Parliament

Gordon Campbell | Parliament TV | Parliament Today | Video | Questions Of the Day | Search

 

2005 plan to fix Cook Strait cable warned of risk

Gerry Brownlee MP
National Party Energy Spokesman

19 February 2008

2005 plan to fix Cook Strait cable warned of risk

National Party Energy spokesman Gerry Brownlee says Labour was warned in 2005 that there was an 'unacceptable' risk posed to the security of New Zealand's electricity supply due to the condition of the Cook Strait cable.

"In 2005, Labour's Electricity Commission was considering a significant plan to repair the Cook Strait cable by 2010. In the conclusion the documents say the medium term 'risk profile is unacceptable'.

"Yet, last week David Parker said the partial shutdown of the cable was a 'surprise' and Helen Clark said yesterday 'eyebrows have certainly been raised'.

"But neither of those stories is credible. The Government has known about the deteriorating condition of the Cook Strait cable for years.

"Documents on the Electricity Commission website show that in 2005, one of the options was no investment - but that would involve the complete decommissioning of the Pole One HVDC by 2010.

"Yet, David Parker told Parliament last week that 'we were told that it had many years of life left in it'. That simply can not be correct on the basis of the Electricity Commission's own documents."

The documents (which are available at: http://www.electricitycommission.govt.nz/opdev/transmis/hvdc/hvdcgup/?se archterm=HVDC%20Pole%201 ) even detail projected costs of the investment required.

In 2005, Labour was being told, 'a commitment should be made in the near future to either completely replace or decommission the Pole 1 converter stations'.

"Labour has utterly failed to deal with the big issues facing our energy infrastructure during its nine years in office.

"David Parker now needs to explain his claim that the temporary closure of Pole 1 was a surprise - given that the paper trail tells a very different story."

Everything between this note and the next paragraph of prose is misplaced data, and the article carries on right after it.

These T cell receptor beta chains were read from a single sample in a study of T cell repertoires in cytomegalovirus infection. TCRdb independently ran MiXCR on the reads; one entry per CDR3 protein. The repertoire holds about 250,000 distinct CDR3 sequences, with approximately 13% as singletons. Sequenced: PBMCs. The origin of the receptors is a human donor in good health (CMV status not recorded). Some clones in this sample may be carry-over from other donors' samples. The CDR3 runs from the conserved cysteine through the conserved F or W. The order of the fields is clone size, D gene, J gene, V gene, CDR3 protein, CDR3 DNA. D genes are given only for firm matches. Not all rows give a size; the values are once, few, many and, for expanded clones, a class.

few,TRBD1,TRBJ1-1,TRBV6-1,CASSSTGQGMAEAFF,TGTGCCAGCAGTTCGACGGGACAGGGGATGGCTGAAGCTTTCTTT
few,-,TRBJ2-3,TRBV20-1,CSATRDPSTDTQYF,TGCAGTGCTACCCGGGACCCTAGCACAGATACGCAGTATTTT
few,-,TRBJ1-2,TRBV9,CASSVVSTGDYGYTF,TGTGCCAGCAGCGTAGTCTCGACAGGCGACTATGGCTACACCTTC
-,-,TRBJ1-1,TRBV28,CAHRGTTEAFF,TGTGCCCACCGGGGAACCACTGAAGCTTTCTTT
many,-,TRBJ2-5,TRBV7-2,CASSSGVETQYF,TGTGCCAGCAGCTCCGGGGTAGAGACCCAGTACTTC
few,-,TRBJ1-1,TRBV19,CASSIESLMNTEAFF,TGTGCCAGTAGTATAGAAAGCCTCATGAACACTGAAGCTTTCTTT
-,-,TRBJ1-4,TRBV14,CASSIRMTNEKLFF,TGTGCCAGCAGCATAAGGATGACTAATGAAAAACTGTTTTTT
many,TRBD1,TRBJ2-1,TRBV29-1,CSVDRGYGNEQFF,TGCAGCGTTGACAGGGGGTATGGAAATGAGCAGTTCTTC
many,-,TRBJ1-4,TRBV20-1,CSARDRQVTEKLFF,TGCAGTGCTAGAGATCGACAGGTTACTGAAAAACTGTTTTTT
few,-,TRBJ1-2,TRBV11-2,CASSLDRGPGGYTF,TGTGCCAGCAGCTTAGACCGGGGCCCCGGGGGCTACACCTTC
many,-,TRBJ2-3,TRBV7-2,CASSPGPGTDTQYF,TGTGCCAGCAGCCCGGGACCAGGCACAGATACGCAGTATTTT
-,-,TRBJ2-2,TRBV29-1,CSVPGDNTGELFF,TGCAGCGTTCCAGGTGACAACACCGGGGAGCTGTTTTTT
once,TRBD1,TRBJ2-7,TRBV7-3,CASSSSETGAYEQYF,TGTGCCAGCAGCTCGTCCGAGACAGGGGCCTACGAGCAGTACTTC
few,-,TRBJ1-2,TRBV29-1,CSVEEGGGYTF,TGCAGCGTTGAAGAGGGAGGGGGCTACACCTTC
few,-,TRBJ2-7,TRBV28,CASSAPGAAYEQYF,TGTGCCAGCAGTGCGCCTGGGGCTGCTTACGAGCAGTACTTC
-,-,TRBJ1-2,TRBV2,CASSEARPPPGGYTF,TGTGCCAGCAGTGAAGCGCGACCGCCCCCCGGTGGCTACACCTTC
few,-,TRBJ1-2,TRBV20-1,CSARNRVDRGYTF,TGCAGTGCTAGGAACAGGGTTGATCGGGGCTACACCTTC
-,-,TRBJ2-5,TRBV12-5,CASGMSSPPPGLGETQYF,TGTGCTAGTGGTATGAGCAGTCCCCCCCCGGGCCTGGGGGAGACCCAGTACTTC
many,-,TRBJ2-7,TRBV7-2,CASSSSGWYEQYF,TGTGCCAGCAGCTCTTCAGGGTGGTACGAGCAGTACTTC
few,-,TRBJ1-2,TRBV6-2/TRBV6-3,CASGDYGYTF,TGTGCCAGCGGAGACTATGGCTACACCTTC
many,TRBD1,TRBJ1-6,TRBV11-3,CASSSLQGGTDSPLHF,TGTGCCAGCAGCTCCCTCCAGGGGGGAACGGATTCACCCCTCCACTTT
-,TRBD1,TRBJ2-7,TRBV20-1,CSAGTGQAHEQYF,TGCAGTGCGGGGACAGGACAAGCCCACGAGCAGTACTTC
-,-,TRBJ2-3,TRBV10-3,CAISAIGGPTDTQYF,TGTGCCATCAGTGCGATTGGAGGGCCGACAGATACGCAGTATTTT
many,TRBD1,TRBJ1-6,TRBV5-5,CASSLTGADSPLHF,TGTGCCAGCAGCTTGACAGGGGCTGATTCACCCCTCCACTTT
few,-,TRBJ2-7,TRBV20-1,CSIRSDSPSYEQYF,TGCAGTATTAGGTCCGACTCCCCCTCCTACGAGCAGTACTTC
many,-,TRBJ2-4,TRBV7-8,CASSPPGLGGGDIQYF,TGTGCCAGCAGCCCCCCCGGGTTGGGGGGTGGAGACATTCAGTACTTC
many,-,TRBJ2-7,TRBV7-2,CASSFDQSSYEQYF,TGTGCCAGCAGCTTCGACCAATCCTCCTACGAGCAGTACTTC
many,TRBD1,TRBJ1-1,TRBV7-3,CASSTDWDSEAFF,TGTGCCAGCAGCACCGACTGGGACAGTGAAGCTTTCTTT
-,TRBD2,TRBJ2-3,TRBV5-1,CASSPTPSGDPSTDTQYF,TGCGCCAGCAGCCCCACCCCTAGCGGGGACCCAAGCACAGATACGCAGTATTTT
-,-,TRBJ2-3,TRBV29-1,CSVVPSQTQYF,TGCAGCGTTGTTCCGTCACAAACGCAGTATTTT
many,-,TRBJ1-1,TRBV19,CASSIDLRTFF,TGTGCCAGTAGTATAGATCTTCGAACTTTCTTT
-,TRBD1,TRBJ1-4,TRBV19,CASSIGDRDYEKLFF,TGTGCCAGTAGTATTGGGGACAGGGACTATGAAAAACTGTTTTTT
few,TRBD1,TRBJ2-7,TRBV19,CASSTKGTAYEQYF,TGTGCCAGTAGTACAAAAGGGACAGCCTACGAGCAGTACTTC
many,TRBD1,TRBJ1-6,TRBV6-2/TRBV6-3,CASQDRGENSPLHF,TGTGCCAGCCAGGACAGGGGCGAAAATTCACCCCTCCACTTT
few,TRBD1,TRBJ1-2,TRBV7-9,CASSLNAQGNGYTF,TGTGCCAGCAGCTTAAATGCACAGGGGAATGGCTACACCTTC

ENDS

© Scoop Media

 
 
 
 
 
Parliament Headlines | Politics Headlines | Regional Headlines

Back Again: Government Approves TPP11 Mandate

The Government has approved a negotiating mandate for Trans-Pacific Partnership 11 (TPP11), which will ensure New Zealand businesses remain competitive in overseas markets.

Trade Minister Todd McClay says New Zealand will be pushing for the minimal number of changes possible to the original TPP agreement, something that the remaining TPP11 countries have agreed on. More>>

ALSO:

.

 
 

Gordon Campbell: On Why Labour Isn’t Responsible For Barnaby Joyce

As a desperate Turnbull government tries to treat the Barnaby Joyce affair as a Pauline Hanson fever dream – blame it on the foreigners! We’re the victims of the dastardly New Zealand Labour Party! – our own government has chosen to further that narrative, and make itself an accomplice. More>>

ALSO:

Rail: Greens Back Tauranga – Hamilton – Auckland Service

The Green Party today announced that it will trial a passenger rail service between Auckland, Hamilton and Tauranga starting in 2019, when it is in government. More>>

ALSO:

Housing: Voluntary Rental Warrant Of Fitness For Wellington

Wellington City Council is partnering with the University of Otago, Wellington, to launch a voluntary Rental Warrant of Fitness for minimum housing standards in Wellington, Mayor Justin Lester has announced. More>>

ALSO:

Treaty: Agreement In Principle Signed With Moriori

“The Crown acknowledges Moriori was left virtually landless from 1870, hindering its cultural, social and economic development. The Crown also acknowledges its contribution to the myths that the people of Moriori were racially inferior and became extinct." More>>

ALSO:

Susan Devoy: Call For Inquiry Into State Abuse Reaches UN

Race Relations Commissioner Dame Susan Devoy is in Geneva and has asked a United Nations committee to urge the New Zealand government to initiate an inquiry into the physical and sexual abuse of children and disabled people held in state institutions. More>>

ALSO:

(Not National): Cross-Party Agreement On Pike River Re-Entry

The commitment was signed this afternoon by the leaders of Labour, United Future, The Maori Party, and the Green Party and, together with the earlier commitment by New Zealand First, means that there is now a Parliamentary majority behind the families’ fight for truth and justice. More>>

ALSO:

Earlier:

 
 
 
 
 
 

LATEST HEADLINES

  • PARLIAMENT
  • POLITICS
  • REGIONAL
 
 

Featured InfoPages

Opening the Election